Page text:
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He was born in Cassano d'Adda, in what is now the province of Milan in Lombardy. He studied architecture in the University of Pavia, but when he was twenty, he fled from Lombardy (at the time under Austrian domination) to enroll in the Piedmont army. He was a volunteer in the Second Italian Independence War and in the 1866 war against Austria, at which point he gained a silver medal in the Battle of Custoza and was promoted Captain.
In 1872 Perrucchetti proposed the creation of an infantry corps specialized in mountain warfare, for the defense of the mountainous Italian border, in an article published in the Italian military journal Rivista Militare Italiana. Perrucchetti drew examples from the mountain militias in the Roman age, the Cacciatori delle Alpi brigades, and the Volontari Cadorini led by Pier Fortunato Calvi. His proposal (although not the only one in its kind) is considered to have been the basis for the foundation of the Alpini by General Cesare Ricotti-Magnani, then-Minister of War, in the same year. Curiously, though, Perrucchetti never joined the corps, nor did he ever command it.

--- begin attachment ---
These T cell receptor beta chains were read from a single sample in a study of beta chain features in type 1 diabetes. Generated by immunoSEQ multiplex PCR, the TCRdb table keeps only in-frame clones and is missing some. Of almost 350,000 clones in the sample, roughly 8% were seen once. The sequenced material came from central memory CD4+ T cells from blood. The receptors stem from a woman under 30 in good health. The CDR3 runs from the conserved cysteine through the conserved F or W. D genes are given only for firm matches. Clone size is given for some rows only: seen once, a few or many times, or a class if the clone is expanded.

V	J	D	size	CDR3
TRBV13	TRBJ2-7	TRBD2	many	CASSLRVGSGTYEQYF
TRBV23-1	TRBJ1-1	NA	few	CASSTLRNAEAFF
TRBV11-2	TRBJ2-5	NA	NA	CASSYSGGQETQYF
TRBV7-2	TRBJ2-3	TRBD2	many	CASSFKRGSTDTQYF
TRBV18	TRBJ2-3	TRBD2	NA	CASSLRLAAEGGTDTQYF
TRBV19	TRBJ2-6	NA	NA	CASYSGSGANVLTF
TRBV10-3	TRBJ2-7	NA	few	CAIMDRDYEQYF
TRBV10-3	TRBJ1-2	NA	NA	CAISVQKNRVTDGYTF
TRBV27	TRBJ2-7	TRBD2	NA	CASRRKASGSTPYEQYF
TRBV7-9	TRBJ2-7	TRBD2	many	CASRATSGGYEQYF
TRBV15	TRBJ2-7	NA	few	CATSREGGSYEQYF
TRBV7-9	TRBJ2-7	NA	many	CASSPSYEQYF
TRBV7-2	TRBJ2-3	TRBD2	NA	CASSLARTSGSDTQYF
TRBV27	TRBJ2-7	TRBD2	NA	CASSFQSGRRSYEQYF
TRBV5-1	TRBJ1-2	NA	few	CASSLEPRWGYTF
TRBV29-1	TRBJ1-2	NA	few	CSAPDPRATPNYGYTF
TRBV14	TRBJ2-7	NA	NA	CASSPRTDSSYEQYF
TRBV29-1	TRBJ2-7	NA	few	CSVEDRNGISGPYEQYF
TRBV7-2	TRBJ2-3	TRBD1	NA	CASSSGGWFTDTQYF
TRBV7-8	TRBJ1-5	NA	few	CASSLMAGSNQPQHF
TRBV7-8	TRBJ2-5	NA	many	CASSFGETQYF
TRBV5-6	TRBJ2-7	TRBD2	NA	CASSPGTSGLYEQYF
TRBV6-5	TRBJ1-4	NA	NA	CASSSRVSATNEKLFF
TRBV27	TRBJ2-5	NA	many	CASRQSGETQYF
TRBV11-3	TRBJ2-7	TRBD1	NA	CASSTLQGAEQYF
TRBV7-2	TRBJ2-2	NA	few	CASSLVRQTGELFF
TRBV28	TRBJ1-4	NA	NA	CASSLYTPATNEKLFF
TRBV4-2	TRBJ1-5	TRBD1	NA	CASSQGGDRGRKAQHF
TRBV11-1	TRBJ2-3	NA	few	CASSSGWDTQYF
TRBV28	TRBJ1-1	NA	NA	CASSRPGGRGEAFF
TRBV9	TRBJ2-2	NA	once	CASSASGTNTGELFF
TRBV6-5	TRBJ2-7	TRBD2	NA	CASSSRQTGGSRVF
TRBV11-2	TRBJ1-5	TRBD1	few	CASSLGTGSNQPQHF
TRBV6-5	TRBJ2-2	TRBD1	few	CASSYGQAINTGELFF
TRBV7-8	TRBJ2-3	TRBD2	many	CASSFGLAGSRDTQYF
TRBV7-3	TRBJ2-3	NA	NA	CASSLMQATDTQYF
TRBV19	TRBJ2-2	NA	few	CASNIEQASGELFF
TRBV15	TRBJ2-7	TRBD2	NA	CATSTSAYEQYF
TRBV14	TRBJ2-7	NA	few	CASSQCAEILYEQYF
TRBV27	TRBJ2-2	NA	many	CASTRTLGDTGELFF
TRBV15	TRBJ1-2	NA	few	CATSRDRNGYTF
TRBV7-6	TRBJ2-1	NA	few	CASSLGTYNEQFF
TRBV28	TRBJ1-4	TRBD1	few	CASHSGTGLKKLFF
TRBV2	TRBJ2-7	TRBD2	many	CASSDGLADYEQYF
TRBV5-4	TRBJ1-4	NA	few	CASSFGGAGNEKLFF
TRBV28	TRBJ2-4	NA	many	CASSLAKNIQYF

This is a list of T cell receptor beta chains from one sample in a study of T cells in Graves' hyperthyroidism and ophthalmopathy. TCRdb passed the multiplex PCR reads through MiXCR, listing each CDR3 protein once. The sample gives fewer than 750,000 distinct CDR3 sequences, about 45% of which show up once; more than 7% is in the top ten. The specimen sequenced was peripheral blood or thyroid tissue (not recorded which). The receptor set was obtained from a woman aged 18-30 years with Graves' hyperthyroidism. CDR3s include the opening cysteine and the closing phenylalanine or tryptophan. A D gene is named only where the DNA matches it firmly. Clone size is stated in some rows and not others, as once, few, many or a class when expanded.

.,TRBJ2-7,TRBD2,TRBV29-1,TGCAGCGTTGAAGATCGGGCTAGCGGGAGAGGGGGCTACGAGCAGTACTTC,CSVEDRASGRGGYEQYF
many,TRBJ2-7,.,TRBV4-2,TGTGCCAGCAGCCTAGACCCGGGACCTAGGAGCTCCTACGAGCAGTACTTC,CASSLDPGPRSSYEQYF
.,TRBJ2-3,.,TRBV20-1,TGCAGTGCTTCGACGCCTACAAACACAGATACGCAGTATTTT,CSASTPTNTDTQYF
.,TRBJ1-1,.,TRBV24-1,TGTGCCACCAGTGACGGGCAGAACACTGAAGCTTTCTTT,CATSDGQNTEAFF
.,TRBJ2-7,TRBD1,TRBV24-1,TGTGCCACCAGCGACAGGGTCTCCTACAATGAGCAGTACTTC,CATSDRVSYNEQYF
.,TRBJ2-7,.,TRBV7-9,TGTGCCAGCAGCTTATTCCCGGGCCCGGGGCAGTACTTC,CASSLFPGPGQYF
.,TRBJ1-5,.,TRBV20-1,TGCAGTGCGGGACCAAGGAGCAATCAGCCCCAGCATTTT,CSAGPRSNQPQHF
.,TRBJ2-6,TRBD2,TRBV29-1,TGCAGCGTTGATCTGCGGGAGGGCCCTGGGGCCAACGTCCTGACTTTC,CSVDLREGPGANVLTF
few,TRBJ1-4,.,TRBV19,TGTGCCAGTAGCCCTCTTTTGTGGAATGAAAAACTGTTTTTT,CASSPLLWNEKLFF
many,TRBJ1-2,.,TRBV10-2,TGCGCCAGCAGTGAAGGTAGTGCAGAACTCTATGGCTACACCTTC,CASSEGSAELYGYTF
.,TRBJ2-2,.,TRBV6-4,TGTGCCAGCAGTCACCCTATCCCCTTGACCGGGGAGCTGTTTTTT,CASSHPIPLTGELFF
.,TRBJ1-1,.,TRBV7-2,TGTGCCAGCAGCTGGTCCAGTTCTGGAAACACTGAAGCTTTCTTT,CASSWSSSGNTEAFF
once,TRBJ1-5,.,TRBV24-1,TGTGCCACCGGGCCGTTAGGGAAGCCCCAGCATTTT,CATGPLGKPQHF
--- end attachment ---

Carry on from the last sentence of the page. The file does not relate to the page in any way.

Perucchetti later rose to the rank of Lieutenant General, and was appointed a Senator of the Kingdom of Italy; he retired in 1910. He died in 1916, when the Alpini were operating in the Alps and in Africa during World War I.
- "Treccani". Retrieved 2 January 2017.